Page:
Frameworks & Templates


Mosec (opens in a new tab) is a high-performance and flexible model serving framework for building ML model-enabled backend and microservices. It bridges the gap between any machine learning models you just trained and the efficient online service API.

  • Highly performant: web layer and task coordination built with Rust 🦀, which offers blazing speed in addition to efficient CPU utilization powered by async I/O
  • Dynamic batching: aggregate requests from different users for batched inference and distribute results back
  • Pipelined stages: spawn multiple processes for pipelined stages to handle CPU/GPU/IO mixed workloads

Use templates

We provide a set of templates to help you quickly get started with Mosec. You can find them below.


Mosec requires Python 3.7 or above. Install the latest PyPI package (opens in a new tab) with:

pip install -U mosec

Hello Stable Diffusion

We demonstrate how Mosec can help you easily host a pre-trained stable diffusion model as a service. You need to install diffusers (opens in a new tab) and transformers (opens in a new tab) as prerequisites:

pip install --upgrade diffusers[torch] transformers

Write the server

We build an API for clients to query a text prompt and obtain an image based on the stable-diffusion-v1-5 model (opens in a new tab) in just 3 steps.

class StableDiffusion(MsgpackMixin, Worker):
    def __init__(self):
        self.pipe = StableDiffusionPipeline.from_pretrained(
            "runwayml/stable-diffusion-v1-5", torch_dtype=torch.float16
        device = "cuda" if torch.cuda.is_available() else "cpu"
        self.pipe =
        self.example = ["useless example prompt"] * 4  # warmup (bs=4)
    def forward(self, data: List[str]) -> List[memoryview]:
        logger.debug("generate images for %s", data)
        res = self.pipe(data)
        logger.debug("NSFW: %s", res[1])
        images = []
        for img in res[0]:
            dummy_file = BytesIO()
  , format="JPEG")
        return images
  1. Define your service as a class which inherits mosec.Worker. Here we also inherit MsgpackMixin to employ the msgpack (opens in a new tab) serialization format(a).

  2. Inside the __init__ method, initialize your model and put it onto the corresponding device. Optionally you can assign self.example with some data to warm up(b) the model. Note that the data should be compatible with your handler's input format, which we detail next.

  3. Override the forward method to write your service handler(c), with the signature forward(self, data: Any | List[Any]) -> Any | List[Any]. Receiving/returning a single item or a tuple depends on whether dynamic batching(d) is configured.


(a) In this example we return an image in the binary format, which JSON does not support (unless encoded with base64 that makes it longer). Hence, msgpack suits our need better. If we do not inherit MsgpackMixin, JSON will be used by default. In other words, the protocol of the service request or response can either be msgpack or JSON.

(b) Warm-up usually helps to allocate GPU memory in advance. If the warm-up example is specified, the service will only be ready after the example is forwarded through the handler. However, if no example is given, the first request's latency is expected to be longer. The example should be set as a single item or a tuple depending on what forward expects to receive. Moreover, in the case where you want to warm up with multiple different examples, you may set multi_examples (demo here (opens in a new tab)).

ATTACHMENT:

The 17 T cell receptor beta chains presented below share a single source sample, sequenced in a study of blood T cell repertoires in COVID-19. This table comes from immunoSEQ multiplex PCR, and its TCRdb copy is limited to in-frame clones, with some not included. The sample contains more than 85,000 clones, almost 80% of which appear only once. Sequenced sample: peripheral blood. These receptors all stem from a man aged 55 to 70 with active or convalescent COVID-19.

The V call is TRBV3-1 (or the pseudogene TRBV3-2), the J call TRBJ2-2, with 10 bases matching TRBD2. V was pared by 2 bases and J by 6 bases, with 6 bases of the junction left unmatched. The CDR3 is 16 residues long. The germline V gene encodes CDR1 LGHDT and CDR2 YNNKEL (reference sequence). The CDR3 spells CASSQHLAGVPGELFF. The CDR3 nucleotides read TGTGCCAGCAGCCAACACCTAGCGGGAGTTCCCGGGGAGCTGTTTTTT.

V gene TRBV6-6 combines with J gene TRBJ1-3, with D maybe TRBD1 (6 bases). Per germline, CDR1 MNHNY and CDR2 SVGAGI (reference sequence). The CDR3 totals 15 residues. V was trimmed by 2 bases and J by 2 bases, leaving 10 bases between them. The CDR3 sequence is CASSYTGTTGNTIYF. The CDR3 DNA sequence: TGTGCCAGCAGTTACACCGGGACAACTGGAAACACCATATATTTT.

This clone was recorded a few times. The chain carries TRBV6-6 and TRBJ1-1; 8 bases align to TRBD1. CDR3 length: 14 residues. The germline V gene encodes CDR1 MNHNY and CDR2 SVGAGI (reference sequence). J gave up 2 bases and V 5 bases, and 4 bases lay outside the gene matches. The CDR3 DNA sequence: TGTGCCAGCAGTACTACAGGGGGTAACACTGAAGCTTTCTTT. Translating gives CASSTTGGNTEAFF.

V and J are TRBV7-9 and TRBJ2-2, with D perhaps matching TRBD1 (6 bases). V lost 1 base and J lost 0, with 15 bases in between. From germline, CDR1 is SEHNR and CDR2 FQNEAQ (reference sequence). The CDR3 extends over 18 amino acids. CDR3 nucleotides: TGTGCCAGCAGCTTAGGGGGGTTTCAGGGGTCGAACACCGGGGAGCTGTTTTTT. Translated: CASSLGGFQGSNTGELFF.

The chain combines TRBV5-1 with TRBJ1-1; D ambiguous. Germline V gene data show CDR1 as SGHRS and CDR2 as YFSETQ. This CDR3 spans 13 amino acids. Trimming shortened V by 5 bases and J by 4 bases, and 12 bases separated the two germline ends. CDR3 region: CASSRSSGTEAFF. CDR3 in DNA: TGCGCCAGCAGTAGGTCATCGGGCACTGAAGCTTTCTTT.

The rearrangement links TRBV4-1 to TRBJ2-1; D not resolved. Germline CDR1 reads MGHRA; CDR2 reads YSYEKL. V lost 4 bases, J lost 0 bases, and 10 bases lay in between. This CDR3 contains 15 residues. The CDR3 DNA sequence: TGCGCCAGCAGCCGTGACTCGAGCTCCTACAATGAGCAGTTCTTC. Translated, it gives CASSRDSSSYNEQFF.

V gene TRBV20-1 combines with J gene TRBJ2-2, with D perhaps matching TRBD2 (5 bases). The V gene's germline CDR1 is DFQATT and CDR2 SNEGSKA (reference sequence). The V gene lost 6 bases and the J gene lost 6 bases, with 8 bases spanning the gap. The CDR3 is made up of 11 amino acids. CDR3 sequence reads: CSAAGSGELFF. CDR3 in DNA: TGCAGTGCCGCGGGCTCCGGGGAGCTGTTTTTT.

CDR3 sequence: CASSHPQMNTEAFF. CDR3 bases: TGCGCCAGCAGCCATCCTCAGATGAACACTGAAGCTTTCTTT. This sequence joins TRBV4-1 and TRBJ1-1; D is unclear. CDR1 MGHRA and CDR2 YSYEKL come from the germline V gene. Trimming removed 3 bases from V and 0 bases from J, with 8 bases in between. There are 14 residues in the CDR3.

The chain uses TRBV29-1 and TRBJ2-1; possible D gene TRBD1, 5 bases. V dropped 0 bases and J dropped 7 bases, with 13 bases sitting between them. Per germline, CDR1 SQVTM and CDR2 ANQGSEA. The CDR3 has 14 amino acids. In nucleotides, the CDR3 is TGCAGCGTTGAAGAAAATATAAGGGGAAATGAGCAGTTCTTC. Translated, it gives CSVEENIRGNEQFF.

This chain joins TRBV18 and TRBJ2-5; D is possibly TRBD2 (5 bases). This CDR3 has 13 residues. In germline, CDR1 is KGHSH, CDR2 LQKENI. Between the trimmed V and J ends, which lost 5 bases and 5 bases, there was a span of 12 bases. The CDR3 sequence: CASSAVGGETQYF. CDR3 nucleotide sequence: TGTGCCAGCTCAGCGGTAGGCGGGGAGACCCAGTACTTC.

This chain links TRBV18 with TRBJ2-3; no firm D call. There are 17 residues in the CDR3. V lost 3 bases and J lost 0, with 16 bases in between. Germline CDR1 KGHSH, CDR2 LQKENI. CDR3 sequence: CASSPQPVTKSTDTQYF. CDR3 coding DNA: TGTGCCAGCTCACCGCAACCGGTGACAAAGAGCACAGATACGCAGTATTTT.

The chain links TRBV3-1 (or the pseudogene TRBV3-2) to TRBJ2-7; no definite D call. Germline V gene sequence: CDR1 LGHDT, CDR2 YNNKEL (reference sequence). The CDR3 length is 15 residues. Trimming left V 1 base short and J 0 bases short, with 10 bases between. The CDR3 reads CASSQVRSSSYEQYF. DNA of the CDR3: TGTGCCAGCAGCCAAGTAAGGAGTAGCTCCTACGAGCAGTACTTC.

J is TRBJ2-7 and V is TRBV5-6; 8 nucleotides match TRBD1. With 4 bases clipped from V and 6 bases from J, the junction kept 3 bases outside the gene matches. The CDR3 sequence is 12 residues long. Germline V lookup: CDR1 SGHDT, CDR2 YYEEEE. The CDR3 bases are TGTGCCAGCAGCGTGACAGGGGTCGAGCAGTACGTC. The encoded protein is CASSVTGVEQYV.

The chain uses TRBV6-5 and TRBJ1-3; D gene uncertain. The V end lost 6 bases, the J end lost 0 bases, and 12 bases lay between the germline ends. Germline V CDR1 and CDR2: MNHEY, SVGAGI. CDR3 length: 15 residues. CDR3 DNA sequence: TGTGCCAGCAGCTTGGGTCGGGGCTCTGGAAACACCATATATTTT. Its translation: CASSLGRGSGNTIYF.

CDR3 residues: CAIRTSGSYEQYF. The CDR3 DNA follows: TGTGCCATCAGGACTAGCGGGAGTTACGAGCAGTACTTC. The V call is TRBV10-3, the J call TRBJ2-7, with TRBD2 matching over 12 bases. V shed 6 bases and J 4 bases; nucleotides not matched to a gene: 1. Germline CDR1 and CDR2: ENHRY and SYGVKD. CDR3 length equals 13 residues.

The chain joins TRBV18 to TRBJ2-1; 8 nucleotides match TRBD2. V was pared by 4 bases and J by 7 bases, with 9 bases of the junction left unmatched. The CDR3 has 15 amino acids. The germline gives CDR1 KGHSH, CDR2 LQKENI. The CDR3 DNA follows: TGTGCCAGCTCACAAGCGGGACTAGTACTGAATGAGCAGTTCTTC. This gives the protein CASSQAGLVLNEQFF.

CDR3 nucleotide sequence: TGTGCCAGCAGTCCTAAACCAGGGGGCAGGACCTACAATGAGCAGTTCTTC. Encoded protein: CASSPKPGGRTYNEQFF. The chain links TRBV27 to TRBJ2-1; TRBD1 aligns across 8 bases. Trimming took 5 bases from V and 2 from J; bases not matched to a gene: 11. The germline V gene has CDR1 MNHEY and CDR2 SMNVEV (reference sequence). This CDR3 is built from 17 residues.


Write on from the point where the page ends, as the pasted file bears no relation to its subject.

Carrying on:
(c) This example shows a single-stage service, where the StableDiffusion worker directly takes in client's prompt request and responds the image. Thus the forward can be considered as a complete service handler. However, we can also design a multi-stage service with workers doing different jobs (e.g., downloading images, forward model, post-processing) in a pipeline. In this case, the whole pipeline is considered as the service handler, with the first worker taking in the request and the last worker sending out the response. The data flow between workers is done by inter-process communication.

(d) Since dynamic batching is enabled in this example, the forward method will wishfully receive a list of string, e.g., ['a cute cat playing with a red ball', 'a man sitting in front of a computer', ...], aggregated from different clients for batch inference, improving the system throughput.

Finally, we append the worker to the server to construct a single-stage workflow (multiple stages can be pipelined (opens in a new tab) to further boost the throughput, see this example (opens in a new tab)), and specify the number of processes we want it to run in parallel (num=1), and the maximum batch size (max_batch_size=4, the maximum number of requests dynamic batching will accumulate before timeout; timeout is defined with the flag --wait in milliseconds, meaning the longest time Mosec waits until sending the batch to the Worker).

if __name__ == "__main__":
    server = Server()
    # 1) `num` specify the number of processes that will be spawned to run in parallel.
    # 2) By configuring the `max_batch_size` with the value > 1, the input data in your
    # `forward` function will be a list (batch); otherwise, it's a single item.
    server.append_worker(StableDiffusion, num=1, max_batch_size=4)

More examples

Please check out mosec examples page (opens in a new tab) for more examples.